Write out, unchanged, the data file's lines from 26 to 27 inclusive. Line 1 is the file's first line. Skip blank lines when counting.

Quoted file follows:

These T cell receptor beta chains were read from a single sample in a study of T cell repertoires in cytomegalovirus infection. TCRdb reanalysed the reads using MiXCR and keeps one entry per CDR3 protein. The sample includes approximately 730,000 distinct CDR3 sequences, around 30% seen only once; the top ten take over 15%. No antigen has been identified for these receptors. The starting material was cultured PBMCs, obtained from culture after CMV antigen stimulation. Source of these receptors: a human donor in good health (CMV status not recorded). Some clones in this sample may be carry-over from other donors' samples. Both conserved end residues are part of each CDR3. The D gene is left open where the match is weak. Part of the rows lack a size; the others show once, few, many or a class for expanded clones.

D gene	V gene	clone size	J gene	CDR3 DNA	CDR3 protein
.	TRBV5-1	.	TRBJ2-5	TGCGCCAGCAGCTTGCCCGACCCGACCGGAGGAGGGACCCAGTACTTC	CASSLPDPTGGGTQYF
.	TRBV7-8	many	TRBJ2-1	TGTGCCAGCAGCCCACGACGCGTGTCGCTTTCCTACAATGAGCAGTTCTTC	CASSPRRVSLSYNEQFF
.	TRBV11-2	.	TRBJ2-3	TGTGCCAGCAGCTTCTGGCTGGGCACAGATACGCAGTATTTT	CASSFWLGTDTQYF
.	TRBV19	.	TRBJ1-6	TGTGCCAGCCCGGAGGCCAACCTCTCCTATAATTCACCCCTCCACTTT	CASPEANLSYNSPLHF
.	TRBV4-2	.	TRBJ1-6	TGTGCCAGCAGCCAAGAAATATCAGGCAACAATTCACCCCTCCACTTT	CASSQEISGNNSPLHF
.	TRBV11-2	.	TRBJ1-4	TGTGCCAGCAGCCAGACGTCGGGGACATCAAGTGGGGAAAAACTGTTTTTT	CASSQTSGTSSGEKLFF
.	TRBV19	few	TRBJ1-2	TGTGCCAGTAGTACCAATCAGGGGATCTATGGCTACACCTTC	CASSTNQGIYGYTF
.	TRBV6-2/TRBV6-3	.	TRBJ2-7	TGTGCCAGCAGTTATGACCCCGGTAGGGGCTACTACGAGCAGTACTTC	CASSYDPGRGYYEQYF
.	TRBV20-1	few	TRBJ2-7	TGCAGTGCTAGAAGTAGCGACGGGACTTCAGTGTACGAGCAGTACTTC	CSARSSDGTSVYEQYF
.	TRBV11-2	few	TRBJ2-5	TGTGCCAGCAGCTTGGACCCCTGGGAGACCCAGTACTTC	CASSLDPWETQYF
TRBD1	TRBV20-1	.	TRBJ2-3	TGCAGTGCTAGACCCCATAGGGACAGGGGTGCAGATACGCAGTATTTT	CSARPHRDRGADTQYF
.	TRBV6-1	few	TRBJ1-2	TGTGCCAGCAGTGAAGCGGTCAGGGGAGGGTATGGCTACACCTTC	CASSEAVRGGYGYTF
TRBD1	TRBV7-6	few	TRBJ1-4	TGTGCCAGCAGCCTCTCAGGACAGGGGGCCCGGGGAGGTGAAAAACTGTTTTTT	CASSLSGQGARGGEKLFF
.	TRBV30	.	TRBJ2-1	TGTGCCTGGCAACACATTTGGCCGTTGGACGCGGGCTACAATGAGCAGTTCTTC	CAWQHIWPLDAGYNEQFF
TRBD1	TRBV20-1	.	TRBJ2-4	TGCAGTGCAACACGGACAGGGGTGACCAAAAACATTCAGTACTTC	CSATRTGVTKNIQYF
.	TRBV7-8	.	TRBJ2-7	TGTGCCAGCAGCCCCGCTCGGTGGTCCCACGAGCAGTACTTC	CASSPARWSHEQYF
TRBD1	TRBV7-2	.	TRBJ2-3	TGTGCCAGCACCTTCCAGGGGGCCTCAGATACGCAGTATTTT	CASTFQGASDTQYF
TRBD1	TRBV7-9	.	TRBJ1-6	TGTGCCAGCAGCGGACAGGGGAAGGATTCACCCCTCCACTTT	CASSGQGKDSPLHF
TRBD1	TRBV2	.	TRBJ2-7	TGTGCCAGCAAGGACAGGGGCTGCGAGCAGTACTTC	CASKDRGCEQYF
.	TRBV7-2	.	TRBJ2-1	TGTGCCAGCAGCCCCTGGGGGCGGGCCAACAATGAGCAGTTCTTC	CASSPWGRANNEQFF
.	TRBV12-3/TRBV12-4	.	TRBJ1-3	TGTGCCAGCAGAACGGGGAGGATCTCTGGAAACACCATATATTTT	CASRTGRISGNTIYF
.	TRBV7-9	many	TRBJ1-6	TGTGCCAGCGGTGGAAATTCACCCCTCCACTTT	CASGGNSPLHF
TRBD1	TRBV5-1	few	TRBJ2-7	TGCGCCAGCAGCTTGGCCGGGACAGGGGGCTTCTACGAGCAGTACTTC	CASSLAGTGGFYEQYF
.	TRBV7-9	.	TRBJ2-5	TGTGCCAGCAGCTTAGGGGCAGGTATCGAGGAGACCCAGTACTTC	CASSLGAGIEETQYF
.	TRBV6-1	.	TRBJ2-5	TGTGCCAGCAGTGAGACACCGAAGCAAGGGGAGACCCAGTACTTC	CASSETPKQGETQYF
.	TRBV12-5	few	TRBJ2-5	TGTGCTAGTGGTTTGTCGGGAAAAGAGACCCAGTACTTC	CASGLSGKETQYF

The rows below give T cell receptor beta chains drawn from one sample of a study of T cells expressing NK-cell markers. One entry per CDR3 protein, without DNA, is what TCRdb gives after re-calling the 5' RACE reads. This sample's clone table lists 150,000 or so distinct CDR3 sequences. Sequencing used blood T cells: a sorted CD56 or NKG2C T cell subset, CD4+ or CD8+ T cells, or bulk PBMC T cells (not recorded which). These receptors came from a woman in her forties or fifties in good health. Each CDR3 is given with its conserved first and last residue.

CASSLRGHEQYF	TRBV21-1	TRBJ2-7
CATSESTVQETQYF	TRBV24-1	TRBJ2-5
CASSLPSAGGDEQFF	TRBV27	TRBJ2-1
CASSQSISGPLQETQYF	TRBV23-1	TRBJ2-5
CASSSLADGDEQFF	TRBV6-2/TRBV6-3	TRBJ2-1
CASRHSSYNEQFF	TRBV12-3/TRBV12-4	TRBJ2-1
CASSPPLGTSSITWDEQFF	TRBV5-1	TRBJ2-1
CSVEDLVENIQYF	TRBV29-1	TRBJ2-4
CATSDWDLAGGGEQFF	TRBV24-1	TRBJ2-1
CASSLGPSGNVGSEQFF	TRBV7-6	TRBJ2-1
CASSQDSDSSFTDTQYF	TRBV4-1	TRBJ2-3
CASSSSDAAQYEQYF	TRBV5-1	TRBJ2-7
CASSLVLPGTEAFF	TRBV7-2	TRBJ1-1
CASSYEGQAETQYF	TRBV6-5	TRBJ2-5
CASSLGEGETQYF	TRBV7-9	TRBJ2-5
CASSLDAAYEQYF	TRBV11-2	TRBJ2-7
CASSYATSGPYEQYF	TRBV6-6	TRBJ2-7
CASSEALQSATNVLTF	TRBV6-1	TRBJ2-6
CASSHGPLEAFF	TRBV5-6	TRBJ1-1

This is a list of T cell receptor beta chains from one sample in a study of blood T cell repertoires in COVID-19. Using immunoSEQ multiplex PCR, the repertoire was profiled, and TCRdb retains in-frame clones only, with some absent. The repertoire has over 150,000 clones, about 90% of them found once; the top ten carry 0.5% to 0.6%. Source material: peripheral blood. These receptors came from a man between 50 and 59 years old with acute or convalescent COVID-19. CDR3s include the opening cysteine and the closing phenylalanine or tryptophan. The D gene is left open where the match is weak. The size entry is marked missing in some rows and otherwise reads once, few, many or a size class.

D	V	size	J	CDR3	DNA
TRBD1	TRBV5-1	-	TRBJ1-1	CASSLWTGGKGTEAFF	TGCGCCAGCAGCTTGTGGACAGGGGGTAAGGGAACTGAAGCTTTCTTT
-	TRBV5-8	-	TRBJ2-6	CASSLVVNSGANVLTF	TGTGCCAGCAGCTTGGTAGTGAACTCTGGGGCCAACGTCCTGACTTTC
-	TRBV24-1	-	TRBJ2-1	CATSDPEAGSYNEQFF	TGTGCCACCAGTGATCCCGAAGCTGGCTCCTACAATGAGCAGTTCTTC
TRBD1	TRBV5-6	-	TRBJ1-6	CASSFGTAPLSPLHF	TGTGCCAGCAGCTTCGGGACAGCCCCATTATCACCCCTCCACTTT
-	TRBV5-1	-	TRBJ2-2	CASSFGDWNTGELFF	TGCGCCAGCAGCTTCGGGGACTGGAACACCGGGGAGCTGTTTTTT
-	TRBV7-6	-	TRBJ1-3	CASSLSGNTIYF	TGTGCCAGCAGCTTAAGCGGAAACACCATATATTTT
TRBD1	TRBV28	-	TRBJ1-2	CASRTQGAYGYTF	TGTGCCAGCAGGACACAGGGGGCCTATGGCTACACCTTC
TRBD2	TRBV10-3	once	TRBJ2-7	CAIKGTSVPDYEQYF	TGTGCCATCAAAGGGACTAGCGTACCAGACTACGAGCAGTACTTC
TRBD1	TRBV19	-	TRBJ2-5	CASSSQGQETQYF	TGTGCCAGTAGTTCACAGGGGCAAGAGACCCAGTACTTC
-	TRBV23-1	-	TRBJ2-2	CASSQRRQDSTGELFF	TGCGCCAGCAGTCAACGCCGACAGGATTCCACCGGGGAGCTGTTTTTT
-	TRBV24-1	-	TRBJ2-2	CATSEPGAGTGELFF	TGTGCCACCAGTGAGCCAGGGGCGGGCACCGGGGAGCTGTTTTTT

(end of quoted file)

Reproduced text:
.	TRBV7-9	.	TRBJ2-5	TGTGCCAGCAGCTTAGGGGCAGGTATCGAGGAGACCCAGTACTTC	CASSLGAGIEETQYF
.	TRBV6-1	.	TRBJ2-5	TGTGCCAGCAGTGAGACACCGAAGCAAGGGGAGACCCAGTACTTC	CASSETPKQGETQYF